After the Trust’s meeting on 13 March no official statement was immediately released detailing the conclusions drawn, although rumours that reached the ears of The Saint from various reliable sources suggested that an ultimatum had been delivered by the Trust to the Kate Kennedy Club. This rumour was confirmed by the statement released by the Trust on Thursday 22 March, which says:

“[at the meeting on 13 March 2011], which was attended by all of the Trustees, the Trust gave unanimous support to the Club to run the Procession, in the event that the Club chose to alter its admission policy.” (The Saint’s own italics)

Although the Trust are an independent body, as was shown by the power their legal ownership of the props gave them in these events, their impartiality can be called into question as half of the membership is drawn from the Kate Kennedy Club, and also, the Club constitution states that “All Club Members are entitled to attend and contribute to meetings of the Trust.” If this is the case, it is doubtful whether the Fellowship ever stood a realistic chance of winning their support.

The Trust’s support for the Club, now assured in the wake of yesterday’s announcement, was necessary for the Procession to take place as planned this year and in the future.

The Kate Kennedy Club resolves to change

According to the press statement released by the Kate Kennedy Club on Thursday 22 March:

“At an Extraordinary General Meeting of the Kate Kennedy Club on Monday 19 March 2012 a formal motion was proposed to allow all first year students, regardless of gender, to apply for membership to the Kate Kennedy Club. The motion was duly passed.”

This meeting of the club began at 7:30pm on that Monday, and ended at 3:30am on Tuesday morning.

What next?

The Kate Kennedy Club was unavailable for further comment.

The direction that the Kate Kennedy Fellowship will now take is unclear. Many of the events, such as the Procession and the May Ball, which they hoped would be the Fellowship’s responsibility, are again in the possession of the Kate Kennedy Club.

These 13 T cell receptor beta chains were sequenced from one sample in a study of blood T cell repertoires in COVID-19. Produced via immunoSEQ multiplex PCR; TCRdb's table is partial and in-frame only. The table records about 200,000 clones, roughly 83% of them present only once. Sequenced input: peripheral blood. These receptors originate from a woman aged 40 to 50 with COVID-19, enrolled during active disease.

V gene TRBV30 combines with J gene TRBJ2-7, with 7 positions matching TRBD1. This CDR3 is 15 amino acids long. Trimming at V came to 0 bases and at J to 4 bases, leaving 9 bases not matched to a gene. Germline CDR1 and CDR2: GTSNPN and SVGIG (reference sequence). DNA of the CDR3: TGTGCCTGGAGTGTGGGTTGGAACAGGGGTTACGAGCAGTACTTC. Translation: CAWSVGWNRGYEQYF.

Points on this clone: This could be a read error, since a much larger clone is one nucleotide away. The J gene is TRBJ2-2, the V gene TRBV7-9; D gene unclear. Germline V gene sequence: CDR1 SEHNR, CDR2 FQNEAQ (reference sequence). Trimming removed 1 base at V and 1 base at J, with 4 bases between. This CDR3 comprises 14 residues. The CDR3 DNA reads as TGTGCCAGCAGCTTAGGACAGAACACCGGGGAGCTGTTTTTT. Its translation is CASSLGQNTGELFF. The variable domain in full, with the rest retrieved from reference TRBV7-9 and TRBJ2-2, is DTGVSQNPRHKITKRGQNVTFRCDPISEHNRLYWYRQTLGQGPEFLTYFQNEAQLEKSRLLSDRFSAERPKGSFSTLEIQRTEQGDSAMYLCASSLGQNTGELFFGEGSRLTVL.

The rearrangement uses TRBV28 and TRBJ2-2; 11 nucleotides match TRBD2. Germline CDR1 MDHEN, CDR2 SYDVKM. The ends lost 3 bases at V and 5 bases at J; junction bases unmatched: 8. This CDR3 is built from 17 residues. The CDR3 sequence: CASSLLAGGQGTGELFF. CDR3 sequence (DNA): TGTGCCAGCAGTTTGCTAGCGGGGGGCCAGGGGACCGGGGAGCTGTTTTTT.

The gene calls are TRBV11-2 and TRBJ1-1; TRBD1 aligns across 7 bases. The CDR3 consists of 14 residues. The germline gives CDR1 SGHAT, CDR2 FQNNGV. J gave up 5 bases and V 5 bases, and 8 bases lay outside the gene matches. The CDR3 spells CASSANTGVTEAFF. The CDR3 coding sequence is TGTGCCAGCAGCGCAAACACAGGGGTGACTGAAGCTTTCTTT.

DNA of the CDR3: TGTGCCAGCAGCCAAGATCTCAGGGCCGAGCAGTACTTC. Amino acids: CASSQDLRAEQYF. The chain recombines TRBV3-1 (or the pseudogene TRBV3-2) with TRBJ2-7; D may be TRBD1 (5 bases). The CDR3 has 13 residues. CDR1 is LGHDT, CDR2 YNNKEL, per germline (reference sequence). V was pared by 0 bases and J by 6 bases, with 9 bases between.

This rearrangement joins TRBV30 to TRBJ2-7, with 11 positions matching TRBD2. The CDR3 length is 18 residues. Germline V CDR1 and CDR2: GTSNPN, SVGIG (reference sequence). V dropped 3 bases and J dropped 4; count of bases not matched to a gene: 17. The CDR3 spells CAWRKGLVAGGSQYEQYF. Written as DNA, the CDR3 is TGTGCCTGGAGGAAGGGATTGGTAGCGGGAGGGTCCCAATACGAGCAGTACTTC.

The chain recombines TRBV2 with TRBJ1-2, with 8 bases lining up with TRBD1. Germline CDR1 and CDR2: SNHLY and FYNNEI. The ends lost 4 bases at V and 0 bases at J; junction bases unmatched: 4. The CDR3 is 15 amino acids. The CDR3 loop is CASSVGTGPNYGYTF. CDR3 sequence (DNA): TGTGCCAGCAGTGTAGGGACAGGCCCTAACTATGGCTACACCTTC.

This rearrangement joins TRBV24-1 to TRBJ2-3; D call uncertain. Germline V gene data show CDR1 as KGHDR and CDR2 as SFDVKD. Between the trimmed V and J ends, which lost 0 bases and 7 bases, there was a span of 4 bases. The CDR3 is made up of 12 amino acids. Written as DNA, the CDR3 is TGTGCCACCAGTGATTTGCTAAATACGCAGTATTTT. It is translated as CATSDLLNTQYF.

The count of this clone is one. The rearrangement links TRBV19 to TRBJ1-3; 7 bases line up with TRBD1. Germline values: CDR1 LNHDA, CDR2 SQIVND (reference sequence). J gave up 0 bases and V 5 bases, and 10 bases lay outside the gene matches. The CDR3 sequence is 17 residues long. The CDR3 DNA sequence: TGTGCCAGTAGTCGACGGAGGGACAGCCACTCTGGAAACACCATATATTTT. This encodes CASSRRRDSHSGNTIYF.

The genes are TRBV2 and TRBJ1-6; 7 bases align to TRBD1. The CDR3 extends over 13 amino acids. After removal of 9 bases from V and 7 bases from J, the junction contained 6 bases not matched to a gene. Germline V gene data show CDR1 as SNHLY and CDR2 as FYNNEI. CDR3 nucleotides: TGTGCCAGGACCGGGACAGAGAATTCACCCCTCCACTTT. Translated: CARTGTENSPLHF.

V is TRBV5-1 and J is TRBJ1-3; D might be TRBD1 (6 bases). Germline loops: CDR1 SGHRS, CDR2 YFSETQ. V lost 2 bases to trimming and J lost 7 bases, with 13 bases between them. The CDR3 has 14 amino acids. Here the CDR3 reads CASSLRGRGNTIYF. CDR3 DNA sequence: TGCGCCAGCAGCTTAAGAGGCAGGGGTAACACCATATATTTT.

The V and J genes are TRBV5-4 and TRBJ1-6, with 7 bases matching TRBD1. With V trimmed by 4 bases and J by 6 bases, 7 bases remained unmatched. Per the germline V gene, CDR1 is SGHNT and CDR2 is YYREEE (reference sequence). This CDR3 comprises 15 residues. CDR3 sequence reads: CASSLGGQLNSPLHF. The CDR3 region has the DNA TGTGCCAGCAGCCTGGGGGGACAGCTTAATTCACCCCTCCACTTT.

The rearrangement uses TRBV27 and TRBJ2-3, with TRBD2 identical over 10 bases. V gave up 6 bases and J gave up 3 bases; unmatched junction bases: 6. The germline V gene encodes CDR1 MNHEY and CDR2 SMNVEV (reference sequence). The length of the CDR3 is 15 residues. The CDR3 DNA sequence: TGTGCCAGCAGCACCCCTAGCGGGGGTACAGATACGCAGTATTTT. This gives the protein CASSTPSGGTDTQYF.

The Kate Kennedy Fellowship held its second meeting yesterday in Parliament Hall, which had been organised prior to the Kate Kennedy Club announcing their decision to admit women. At 9:13pm on Friday 23 March, the Kate Kennedy Fellowship issued the following statement:

“We whole-heartedly support the Kate Kennedy Club’s move to open their admission process to women and congratulate them in embracing these important ideals. This is an exciting time for St Andrews, its students and the University.”

The Saint has learned that the Rector, Alistair Moffat, met with the Principal, Louise Richardson, in the evening of Thursday 22 March to discuss these events. A press statement is expected from the newly-installed Rector on Friday 23 March. Richardson issued a statement yesterday in which she said:

“I am delighted to welcome the decision by the Kate Kennedy Club to open its membership to female students.” This is in keeping with an earlier statement published by the BBC in 2009 in which she said, “I look forward to the day when membership of the Kate Kennedy Club is open to every student of St Andrews, at which point the university will be delighted to treat the Kate Kennedy Club in the same way as all other clubs and societies.” This day has come.

The Saint would like to clarify that the version of the Constitution that we have seen is now a redundant, outdated version, although it was current until the Extraordinary General Meeting of the Club on Monday night.

The Saint also notes that, although the Club’s motion allows “all first year students, regardless of gender, to apply for membership”, it does not stipulate that any female students have to be accepted into the ranks of the Club.